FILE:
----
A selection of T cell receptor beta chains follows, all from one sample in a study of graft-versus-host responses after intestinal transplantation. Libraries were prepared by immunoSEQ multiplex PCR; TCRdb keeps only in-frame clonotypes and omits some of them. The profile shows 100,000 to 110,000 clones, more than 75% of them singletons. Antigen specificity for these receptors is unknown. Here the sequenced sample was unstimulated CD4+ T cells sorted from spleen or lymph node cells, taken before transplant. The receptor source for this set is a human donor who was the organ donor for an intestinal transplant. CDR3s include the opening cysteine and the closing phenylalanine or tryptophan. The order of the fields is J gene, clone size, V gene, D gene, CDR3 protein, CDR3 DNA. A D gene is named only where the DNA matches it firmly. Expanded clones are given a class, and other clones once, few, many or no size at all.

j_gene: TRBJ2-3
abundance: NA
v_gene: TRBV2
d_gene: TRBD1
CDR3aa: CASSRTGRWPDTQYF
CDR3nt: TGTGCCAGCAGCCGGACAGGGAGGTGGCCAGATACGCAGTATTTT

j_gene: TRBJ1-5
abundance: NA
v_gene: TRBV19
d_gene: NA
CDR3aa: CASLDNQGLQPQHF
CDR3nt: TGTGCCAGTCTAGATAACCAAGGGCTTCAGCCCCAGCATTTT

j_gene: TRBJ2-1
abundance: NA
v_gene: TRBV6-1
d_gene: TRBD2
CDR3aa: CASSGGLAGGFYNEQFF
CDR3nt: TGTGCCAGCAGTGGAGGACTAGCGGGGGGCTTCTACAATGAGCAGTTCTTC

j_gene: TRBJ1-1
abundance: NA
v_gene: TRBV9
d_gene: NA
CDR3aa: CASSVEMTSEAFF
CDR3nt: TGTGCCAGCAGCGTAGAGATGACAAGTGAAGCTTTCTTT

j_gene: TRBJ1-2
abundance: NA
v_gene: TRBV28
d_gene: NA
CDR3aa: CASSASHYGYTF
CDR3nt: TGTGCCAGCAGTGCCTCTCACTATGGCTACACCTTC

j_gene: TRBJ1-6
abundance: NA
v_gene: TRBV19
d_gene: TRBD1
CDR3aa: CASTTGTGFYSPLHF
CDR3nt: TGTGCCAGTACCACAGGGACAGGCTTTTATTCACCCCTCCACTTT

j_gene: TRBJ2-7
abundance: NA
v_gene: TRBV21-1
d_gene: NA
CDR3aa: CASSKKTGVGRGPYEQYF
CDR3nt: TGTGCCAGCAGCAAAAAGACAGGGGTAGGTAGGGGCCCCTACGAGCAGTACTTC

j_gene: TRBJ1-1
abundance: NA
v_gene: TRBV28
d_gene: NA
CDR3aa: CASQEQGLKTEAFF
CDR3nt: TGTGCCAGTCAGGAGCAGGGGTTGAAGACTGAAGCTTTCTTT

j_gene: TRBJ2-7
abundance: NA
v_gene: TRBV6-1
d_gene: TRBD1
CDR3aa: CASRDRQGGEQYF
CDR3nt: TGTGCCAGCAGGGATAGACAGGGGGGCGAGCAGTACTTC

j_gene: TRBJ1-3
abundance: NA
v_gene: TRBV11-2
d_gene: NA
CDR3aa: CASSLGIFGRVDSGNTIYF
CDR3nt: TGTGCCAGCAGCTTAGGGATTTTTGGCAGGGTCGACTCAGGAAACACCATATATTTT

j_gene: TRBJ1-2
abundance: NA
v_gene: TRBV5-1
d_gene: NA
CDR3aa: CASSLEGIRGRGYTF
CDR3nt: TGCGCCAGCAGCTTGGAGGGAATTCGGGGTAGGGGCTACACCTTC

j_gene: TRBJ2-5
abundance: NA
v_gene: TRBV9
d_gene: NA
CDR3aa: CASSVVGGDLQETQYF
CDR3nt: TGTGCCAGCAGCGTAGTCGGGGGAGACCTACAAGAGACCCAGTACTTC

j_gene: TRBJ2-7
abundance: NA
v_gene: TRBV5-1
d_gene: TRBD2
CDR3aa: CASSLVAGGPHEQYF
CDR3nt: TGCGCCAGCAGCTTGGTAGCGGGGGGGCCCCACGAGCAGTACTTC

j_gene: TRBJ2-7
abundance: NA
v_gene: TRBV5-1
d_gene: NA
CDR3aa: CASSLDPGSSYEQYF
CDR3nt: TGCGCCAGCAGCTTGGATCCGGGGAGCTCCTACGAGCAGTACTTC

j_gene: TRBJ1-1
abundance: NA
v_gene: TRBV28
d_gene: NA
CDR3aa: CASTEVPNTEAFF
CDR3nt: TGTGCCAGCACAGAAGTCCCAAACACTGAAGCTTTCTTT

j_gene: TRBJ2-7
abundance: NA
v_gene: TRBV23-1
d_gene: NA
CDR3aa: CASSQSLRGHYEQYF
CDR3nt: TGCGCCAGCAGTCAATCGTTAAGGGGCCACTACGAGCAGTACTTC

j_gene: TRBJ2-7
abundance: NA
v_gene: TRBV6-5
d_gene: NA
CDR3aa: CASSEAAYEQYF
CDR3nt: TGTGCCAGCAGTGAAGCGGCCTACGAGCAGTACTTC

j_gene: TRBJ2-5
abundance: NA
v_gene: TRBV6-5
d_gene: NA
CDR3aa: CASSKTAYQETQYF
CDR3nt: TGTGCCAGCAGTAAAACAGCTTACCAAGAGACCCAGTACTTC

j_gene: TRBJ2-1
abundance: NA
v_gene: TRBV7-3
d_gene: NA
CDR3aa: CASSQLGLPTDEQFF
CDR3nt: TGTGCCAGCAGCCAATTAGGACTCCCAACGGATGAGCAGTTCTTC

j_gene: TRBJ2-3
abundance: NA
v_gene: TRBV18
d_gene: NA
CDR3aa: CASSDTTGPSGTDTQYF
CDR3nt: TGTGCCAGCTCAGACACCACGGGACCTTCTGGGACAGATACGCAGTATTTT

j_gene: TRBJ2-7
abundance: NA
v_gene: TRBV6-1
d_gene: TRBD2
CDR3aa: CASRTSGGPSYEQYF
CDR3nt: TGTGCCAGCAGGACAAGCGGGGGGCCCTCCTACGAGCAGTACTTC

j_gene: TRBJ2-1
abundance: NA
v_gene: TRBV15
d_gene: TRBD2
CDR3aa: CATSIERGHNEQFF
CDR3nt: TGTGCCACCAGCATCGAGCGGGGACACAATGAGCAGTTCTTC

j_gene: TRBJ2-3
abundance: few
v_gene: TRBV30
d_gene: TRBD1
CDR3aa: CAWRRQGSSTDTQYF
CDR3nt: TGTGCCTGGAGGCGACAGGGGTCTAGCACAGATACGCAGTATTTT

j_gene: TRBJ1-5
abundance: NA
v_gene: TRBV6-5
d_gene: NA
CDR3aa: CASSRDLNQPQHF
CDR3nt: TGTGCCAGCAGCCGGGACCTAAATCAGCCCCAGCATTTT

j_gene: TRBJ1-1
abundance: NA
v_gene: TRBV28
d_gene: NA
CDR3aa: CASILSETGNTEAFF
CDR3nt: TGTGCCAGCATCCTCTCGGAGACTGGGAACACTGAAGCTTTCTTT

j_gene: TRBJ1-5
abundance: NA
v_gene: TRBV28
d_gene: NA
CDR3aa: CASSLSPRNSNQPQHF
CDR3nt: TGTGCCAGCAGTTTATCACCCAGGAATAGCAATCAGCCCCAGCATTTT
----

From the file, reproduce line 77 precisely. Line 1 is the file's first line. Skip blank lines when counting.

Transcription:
d_gene: TRBD2